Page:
Stara Zagora: Reality is the Nightmare- album review
Sean McGeoch’s other-worldly project effortlessly transcends its influences on an impressive debut album that carves out its own identity, while conjuring echoes of Mercury Rev, The Flaming Lips and Neil Young
From its bold, wordless vocal intro on ‘Back to Earth’ through to a haunting conclusion on ‘Stick Around’, Stara Zagora’s debut album is an absorbing experience, instantly drawing the listener into a cocooned dream-world that’s both soothing and addictive.
‘Reality is the Nightmare” carries a distinct whiff of mid-70s dislocation, a retreat into inner-space to protect the psyche from the harsh realities of the outside world. McGeoch’s singing may at times evoke Jonathan Donahue or Wayne Coyne, but McGeoch is a superior vocalist, utilising his upper register with confidence to make this a much more satisfying listen than the often strained efforts of the two US psychonauts.
Stara Zagora’s captivating opener, featuring backing vocals from Glasgow singing legend Monica Queen, is a strong statement of intent, but the album really hits its stride on the epic ‘It’s Good To Be Strange’. Based around a hooky chord progression remiscent of The Beta Band, the album’s second track boasts some very effective acid-rock guitar figures.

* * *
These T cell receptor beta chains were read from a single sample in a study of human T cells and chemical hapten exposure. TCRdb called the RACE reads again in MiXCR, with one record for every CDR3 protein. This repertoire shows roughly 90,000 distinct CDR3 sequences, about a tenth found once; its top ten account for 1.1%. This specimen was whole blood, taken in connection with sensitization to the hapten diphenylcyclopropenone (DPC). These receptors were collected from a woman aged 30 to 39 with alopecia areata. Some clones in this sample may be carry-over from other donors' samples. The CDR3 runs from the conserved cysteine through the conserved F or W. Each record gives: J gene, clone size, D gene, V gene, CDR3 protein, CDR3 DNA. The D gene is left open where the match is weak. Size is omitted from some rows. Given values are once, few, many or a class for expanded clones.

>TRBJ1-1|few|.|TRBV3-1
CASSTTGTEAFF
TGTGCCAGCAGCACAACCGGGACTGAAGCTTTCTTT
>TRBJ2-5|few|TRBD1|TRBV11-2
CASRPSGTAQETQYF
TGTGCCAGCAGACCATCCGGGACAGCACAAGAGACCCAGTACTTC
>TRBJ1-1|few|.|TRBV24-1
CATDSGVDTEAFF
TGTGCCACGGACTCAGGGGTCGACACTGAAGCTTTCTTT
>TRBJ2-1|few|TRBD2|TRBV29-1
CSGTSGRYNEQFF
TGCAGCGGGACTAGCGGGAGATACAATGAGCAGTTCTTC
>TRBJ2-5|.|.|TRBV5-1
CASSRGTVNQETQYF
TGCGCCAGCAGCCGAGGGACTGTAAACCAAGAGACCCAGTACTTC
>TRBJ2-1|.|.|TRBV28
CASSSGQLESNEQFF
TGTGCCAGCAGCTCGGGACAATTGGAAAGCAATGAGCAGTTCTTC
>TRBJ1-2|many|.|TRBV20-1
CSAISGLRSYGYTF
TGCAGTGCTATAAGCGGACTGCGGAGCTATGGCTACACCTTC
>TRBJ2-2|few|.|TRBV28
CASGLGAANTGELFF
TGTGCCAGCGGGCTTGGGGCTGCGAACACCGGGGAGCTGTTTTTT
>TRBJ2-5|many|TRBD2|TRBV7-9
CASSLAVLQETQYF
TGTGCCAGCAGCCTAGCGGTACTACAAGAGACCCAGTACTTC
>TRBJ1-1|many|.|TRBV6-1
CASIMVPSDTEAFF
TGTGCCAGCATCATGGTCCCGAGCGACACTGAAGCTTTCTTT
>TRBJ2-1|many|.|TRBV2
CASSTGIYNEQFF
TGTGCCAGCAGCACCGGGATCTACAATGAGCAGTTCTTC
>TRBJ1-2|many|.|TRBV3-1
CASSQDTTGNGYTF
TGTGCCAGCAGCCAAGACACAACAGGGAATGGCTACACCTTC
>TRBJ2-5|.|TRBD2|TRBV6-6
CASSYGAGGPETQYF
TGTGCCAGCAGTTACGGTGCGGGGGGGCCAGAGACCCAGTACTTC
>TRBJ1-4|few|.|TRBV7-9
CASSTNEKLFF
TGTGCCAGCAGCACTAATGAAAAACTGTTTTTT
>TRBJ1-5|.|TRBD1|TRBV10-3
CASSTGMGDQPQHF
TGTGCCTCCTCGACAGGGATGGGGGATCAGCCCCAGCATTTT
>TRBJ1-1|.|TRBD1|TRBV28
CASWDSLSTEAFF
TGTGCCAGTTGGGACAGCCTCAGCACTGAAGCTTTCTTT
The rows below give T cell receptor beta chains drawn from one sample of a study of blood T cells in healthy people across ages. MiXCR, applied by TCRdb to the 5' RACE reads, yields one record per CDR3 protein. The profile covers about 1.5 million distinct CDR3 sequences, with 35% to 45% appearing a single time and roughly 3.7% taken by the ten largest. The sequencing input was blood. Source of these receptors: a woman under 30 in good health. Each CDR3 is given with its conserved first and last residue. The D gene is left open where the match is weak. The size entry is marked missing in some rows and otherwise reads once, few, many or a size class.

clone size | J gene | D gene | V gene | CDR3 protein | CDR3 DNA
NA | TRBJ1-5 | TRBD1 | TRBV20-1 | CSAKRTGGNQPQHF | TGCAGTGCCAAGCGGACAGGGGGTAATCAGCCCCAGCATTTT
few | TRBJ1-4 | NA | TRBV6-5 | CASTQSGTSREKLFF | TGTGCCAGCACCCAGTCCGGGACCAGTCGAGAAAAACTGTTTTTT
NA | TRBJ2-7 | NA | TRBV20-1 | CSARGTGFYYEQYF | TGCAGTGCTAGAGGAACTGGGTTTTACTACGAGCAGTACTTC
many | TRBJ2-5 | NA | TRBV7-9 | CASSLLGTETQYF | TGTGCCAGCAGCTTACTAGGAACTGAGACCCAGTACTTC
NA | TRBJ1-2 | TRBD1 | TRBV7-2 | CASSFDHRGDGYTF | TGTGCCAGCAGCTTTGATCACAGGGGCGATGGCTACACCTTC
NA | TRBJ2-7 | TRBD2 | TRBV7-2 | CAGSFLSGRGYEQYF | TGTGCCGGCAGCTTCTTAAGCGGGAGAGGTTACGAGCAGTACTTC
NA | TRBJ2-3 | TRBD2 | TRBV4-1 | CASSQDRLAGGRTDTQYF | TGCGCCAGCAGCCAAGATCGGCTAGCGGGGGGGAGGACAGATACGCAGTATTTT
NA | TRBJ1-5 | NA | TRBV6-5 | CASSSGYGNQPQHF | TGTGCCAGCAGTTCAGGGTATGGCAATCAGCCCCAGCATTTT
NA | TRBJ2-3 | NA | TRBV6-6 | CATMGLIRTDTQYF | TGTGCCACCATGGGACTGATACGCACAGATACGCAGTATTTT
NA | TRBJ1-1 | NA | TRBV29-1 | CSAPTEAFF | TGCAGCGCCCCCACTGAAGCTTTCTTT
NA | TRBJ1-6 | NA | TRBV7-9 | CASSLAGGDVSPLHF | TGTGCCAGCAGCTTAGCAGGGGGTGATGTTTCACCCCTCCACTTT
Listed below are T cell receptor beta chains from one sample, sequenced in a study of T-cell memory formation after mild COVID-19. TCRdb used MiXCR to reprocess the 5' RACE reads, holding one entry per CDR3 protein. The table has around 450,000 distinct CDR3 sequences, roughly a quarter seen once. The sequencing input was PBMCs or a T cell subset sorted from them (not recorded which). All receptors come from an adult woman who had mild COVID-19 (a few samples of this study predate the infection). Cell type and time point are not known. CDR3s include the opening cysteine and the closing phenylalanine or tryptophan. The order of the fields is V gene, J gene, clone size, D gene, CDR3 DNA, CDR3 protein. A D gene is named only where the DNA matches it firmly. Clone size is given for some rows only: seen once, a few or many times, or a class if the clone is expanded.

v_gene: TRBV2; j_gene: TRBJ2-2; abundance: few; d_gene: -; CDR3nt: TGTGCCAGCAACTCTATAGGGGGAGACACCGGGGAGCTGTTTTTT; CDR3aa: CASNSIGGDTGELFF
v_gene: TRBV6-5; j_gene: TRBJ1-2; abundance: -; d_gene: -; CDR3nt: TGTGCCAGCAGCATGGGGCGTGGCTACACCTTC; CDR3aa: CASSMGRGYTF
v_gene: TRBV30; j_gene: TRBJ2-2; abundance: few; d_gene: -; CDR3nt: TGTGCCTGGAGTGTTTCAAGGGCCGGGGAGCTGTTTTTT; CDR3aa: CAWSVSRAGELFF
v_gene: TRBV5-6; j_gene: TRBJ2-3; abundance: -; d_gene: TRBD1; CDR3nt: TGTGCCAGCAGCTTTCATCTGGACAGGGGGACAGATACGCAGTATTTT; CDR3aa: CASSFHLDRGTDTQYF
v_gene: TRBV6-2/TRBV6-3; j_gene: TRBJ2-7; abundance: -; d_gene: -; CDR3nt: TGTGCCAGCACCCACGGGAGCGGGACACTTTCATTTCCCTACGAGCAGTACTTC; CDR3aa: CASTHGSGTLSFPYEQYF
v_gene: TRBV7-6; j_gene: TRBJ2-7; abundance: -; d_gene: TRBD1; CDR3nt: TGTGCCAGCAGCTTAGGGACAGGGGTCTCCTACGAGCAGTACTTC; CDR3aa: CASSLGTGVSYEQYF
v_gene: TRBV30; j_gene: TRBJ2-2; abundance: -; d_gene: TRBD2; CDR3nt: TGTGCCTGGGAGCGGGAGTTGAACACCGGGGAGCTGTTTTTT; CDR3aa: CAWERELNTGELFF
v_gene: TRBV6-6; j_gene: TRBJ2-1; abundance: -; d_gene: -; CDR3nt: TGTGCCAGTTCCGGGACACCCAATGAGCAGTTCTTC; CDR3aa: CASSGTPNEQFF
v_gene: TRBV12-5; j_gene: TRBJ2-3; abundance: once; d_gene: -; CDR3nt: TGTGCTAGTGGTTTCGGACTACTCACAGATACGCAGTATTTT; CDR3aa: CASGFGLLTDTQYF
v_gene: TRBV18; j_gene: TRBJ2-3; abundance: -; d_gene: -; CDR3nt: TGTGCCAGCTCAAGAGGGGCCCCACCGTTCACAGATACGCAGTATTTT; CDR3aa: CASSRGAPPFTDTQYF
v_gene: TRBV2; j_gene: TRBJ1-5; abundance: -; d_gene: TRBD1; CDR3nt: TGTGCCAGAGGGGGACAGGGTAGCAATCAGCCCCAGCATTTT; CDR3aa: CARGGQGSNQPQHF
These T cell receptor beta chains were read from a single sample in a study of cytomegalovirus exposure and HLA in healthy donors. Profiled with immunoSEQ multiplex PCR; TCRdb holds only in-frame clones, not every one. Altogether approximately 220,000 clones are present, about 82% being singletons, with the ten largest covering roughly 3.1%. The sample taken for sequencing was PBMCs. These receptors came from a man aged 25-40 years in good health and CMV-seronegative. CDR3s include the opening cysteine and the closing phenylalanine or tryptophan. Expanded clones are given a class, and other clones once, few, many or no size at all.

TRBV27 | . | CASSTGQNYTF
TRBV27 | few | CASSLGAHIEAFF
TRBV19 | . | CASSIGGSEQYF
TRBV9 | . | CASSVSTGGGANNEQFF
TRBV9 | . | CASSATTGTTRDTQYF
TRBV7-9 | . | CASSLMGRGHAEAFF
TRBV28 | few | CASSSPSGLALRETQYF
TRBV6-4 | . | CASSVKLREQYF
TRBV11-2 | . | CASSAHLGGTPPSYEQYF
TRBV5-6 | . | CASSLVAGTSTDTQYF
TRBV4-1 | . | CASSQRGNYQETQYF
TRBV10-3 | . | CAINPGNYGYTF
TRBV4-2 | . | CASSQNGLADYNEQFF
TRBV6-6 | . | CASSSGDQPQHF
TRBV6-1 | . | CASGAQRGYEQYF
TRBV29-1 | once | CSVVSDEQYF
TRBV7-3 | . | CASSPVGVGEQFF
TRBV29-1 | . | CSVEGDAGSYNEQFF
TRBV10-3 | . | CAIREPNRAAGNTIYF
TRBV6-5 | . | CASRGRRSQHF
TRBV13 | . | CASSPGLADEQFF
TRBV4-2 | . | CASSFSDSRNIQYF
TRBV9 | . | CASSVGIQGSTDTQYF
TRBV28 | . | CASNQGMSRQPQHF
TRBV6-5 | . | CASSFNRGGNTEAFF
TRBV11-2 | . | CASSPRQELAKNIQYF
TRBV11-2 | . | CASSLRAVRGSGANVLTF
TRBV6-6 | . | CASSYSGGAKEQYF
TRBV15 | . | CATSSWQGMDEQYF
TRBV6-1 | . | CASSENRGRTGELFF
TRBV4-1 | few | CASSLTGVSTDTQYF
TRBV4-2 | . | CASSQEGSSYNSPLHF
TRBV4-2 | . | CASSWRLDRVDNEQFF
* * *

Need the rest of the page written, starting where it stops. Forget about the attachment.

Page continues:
‘Shoot to Kill’ continues the faintly unsettling atmosphere while adding a dash of Pink Floyd-tinged claustrophobia to the mix. Start Zagora’s melodies and songwriting are strong throughout the purposeful 6 tracks of this fat-free album, which clocks in at a perfect 43 minutes. Producer Johnny Smillie brings all his skills and experience to the recording, ensuring that the album’s arrangements and sonics are entirely simpatico with McGeoch’s songwriting.
Tellingly, the Ayrshire-based singer-songwriter cites Mike Oldfield as a key influence, and this comes through strongly on standout track ‘Night Terrors’, which features the disturbing refrain “We came to crush your spirit”. Whether the song’s subject is the titular anxiety attacks, or a metaphor-cloaked external threat is open to conjecture, but either way it’s a compelling track. Smillie provides a sublime, needling guitar solo that brings to mind David Axelrod-era Electric Prunes.
Penultimate track ‘I Wanna Give You Up’ is an ethereal delight, its spacey atmospherics ushering the listener towards the meditative finale, ‘Stick Around’, a glimmering spiritual of exquisite delicacy which concludes this highly accomplished album on a note of cautious optimism.
‘Reality is the Nightmare’ successfully carves out its own elliptical universe. Slip into the seductive depths of Start Zagora’s debut album and you might not emerge for a while.
Buy ‘Reality is the Nightmare’ here.
All words by Gus Ironside, whose Louder Than War archive is here.